NBA championship-winner Patty Mills has mad a surprise dash back to Australia to visit bushfire ravaged regions.
Mills was on the NSW south coast on Saturday, taking advantage of the NBA all-star break to return home.
The Canberra-born star has been using social media to raise worldwide awareness for families and communities affected by the fire destruction.
So while the NBA's biggest names were preparing for the annual all star game in Chicago, Mills made was speaking defence force personnel and toured Cobargo and Mogo.
"Today was heavy," Mills tweeted. "We visited three country towns in New South Wales, massively effected by the wildfires.
"In Mogo, a small heritage town on the South Coast of NSW, we gave back to locals who have lost their homes, businesses and schools.
"...We then trekked to Wallaga Lake to build SOURCE Hydropanels to provide clean drinking water for a small Aboriginal community.
Today was heavy. ⠀⠀— Patrick Mills (@Patty_Mills) February 15, 2020
We visited three country towns in New South Wales, massively effected by the wildfires. ⠀⠀
In Mogo, a small heritage town on the South Coast of NSW, we gave back to locals who have lost their homes, businesses and schools. pic.twitter.com/EqwpdI8FtB
"And finally, we ended the day in Cabargo for an opportunity to listen and learn. A local family welcomed us into their home and shared their devastating reality.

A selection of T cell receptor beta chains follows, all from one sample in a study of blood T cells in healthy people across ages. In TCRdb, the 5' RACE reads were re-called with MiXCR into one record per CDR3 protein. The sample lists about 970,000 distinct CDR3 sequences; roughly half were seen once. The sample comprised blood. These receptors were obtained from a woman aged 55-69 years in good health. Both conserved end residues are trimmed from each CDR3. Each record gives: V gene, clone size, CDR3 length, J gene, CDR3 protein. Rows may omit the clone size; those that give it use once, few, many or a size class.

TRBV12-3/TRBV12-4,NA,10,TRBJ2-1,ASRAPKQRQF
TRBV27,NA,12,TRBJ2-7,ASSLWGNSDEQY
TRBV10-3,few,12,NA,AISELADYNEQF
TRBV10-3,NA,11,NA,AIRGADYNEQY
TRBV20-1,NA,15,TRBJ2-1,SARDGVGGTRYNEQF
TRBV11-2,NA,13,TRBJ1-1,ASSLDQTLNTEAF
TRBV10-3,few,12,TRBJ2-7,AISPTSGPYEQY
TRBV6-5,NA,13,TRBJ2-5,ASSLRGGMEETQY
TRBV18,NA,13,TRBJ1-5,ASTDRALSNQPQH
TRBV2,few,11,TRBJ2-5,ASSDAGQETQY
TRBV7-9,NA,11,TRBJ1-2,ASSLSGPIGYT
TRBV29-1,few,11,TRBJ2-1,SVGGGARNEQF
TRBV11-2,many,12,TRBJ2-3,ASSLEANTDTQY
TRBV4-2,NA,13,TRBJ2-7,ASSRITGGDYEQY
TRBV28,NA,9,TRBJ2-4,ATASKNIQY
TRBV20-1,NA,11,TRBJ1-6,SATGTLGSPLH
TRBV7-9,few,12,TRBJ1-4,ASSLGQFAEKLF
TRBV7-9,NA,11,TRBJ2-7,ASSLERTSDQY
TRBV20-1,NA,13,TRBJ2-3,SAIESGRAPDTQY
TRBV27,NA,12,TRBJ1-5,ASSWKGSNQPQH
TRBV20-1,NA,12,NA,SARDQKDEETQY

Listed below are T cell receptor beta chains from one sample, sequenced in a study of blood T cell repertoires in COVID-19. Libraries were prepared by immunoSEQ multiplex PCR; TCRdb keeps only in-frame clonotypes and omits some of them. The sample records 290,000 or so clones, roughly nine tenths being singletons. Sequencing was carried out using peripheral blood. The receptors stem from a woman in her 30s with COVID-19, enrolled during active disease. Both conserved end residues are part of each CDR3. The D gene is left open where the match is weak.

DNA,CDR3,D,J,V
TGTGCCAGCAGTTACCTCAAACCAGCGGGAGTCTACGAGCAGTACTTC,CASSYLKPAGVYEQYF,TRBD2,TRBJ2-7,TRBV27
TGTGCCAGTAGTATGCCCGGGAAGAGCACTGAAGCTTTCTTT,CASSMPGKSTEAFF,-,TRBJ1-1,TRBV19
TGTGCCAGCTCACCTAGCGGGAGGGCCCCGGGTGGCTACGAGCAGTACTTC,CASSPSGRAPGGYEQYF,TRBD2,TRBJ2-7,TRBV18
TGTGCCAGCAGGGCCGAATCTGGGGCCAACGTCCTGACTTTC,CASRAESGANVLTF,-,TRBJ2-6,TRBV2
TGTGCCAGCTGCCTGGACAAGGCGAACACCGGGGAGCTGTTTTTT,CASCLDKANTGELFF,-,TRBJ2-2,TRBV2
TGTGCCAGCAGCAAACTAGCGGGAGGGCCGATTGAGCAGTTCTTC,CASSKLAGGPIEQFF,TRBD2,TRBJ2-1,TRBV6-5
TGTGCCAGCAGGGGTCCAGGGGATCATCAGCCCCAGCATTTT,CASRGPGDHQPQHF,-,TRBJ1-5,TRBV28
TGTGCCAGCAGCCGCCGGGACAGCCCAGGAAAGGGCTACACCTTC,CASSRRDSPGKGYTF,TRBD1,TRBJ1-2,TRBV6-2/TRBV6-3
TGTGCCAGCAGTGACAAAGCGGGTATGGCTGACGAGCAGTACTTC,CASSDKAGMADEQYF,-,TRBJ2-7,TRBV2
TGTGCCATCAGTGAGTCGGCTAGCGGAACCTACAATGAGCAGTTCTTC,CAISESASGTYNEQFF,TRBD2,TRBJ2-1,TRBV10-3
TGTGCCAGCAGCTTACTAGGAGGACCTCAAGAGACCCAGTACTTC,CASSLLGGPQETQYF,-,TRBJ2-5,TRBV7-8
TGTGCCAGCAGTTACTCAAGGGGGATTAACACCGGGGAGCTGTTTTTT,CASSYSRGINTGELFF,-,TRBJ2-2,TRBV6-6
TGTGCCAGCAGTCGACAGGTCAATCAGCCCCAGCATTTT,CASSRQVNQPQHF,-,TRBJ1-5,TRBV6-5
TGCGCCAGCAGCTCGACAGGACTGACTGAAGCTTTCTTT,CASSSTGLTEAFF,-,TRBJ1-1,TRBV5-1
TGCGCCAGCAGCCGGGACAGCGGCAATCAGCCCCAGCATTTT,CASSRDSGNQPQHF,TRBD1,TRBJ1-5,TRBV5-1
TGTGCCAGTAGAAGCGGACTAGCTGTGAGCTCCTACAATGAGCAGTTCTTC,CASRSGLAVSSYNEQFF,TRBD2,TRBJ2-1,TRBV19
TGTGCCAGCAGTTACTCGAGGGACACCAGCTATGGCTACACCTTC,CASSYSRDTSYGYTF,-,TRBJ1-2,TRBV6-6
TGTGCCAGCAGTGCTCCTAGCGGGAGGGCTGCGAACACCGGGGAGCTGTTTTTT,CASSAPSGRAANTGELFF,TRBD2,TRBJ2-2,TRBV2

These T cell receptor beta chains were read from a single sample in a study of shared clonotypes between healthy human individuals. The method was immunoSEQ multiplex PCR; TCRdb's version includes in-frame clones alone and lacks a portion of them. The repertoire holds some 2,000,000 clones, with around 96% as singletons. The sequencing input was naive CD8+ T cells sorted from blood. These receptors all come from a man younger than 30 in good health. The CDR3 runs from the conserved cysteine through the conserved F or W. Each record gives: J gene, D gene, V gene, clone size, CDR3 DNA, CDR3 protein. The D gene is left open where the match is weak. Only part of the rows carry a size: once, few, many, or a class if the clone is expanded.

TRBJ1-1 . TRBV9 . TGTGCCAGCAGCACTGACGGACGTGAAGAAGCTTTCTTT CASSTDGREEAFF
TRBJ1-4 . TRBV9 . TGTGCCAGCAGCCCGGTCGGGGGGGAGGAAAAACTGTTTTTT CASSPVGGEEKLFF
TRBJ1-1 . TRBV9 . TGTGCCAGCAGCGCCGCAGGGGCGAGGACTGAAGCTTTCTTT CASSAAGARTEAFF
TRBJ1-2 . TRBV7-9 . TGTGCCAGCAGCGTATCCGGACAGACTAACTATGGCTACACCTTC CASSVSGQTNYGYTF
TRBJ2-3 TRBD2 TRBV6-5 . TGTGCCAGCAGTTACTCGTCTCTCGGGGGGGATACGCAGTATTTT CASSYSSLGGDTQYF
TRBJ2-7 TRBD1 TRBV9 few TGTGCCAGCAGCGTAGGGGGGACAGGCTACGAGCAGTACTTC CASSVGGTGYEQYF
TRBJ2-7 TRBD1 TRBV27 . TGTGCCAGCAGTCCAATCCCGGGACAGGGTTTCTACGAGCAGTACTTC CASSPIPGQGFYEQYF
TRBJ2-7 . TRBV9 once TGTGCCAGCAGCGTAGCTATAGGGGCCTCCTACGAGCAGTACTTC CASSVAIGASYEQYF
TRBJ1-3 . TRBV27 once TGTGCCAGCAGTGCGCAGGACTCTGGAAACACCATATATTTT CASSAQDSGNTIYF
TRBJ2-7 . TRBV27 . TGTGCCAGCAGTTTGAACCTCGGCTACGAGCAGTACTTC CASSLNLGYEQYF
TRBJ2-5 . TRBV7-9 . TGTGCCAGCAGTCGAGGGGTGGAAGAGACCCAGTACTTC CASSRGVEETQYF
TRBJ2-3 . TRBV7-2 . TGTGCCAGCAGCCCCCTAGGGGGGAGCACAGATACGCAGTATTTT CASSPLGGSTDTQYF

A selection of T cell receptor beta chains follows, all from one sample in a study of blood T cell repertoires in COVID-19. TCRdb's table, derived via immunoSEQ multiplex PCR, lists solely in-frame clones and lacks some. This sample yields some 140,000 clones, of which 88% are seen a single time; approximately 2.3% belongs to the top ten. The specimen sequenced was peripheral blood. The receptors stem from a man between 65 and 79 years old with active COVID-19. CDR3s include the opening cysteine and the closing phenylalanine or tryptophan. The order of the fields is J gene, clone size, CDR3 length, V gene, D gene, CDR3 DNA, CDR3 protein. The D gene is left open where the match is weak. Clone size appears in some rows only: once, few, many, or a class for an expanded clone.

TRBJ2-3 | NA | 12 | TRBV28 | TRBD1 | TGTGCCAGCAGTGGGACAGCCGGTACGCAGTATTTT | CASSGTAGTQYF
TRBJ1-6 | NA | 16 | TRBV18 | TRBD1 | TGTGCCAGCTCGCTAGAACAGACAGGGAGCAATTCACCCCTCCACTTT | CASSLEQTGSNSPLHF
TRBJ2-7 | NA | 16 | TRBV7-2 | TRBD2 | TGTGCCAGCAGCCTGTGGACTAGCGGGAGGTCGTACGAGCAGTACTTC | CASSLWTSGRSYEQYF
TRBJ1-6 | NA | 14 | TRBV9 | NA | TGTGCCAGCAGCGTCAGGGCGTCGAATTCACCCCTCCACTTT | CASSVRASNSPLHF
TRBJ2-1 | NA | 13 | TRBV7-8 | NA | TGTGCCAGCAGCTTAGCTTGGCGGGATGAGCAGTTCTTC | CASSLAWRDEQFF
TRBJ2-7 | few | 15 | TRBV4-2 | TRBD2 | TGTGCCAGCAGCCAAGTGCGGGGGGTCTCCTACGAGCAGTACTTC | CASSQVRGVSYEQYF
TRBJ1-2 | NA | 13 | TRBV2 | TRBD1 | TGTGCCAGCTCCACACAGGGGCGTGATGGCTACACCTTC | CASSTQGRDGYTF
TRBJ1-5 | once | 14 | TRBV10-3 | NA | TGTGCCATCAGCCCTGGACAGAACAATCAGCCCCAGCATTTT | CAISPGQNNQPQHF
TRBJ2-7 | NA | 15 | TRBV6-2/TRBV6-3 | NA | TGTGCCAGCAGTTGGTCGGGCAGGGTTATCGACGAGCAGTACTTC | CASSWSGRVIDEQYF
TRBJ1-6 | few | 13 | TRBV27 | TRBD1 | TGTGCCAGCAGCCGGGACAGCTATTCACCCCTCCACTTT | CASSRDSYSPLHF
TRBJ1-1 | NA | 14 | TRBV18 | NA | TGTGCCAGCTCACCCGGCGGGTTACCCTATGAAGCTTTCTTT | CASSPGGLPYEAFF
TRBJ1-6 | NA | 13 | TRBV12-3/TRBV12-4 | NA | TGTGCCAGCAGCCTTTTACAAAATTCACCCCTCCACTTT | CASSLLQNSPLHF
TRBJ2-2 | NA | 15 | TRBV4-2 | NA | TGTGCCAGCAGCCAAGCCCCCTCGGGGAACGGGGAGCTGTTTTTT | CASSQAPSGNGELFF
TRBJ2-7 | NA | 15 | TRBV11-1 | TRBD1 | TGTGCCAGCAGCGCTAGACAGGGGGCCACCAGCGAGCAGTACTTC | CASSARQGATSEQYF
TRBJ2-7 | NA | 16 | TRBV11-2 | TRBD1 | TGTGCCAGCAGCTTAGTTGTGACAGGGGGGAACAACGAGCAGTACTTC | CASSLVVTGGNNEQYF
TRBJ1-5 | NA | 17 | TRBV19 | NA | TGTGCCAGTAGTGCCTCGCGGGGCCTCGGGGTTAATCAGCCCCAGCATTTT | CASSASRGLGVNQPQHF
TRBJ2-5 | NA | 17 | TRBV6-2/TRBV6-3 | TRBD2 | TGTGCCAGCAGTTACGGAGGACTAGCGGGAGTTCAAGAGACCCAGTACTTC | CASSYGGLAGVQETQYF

"My observation? These people are incredibly resilient and their spirits are through the roof."
Mills ended his trip by playing basketball on a street court at the Cobargo relief centre.
The 31-year-old has forged a reputation as one of Australia's most respected athletes, leading the fight for equality and building water resources in regional areas.
He has also used his platform as an NBA player to teach the world about indigenous Australians and his family heritage.
"We contributed to Cabargo's relief centre but once again, it is basketball that has brought us together," Mills said, accompanying pictures of him playing basketball against children.
Earlier in the day he made a stop at hardware store Bunnings to buy "generators, torches, portable stoves, batteries, water" for the impacted communities.
"The Australian fires are leaving an unprecedented amount of devastation," Mills said.
"While I've continued to stay focused on court, my heart has been in Australia.
"...These are some of the items that the impacted communities need. Now, more than ever, these people need our business. Support local."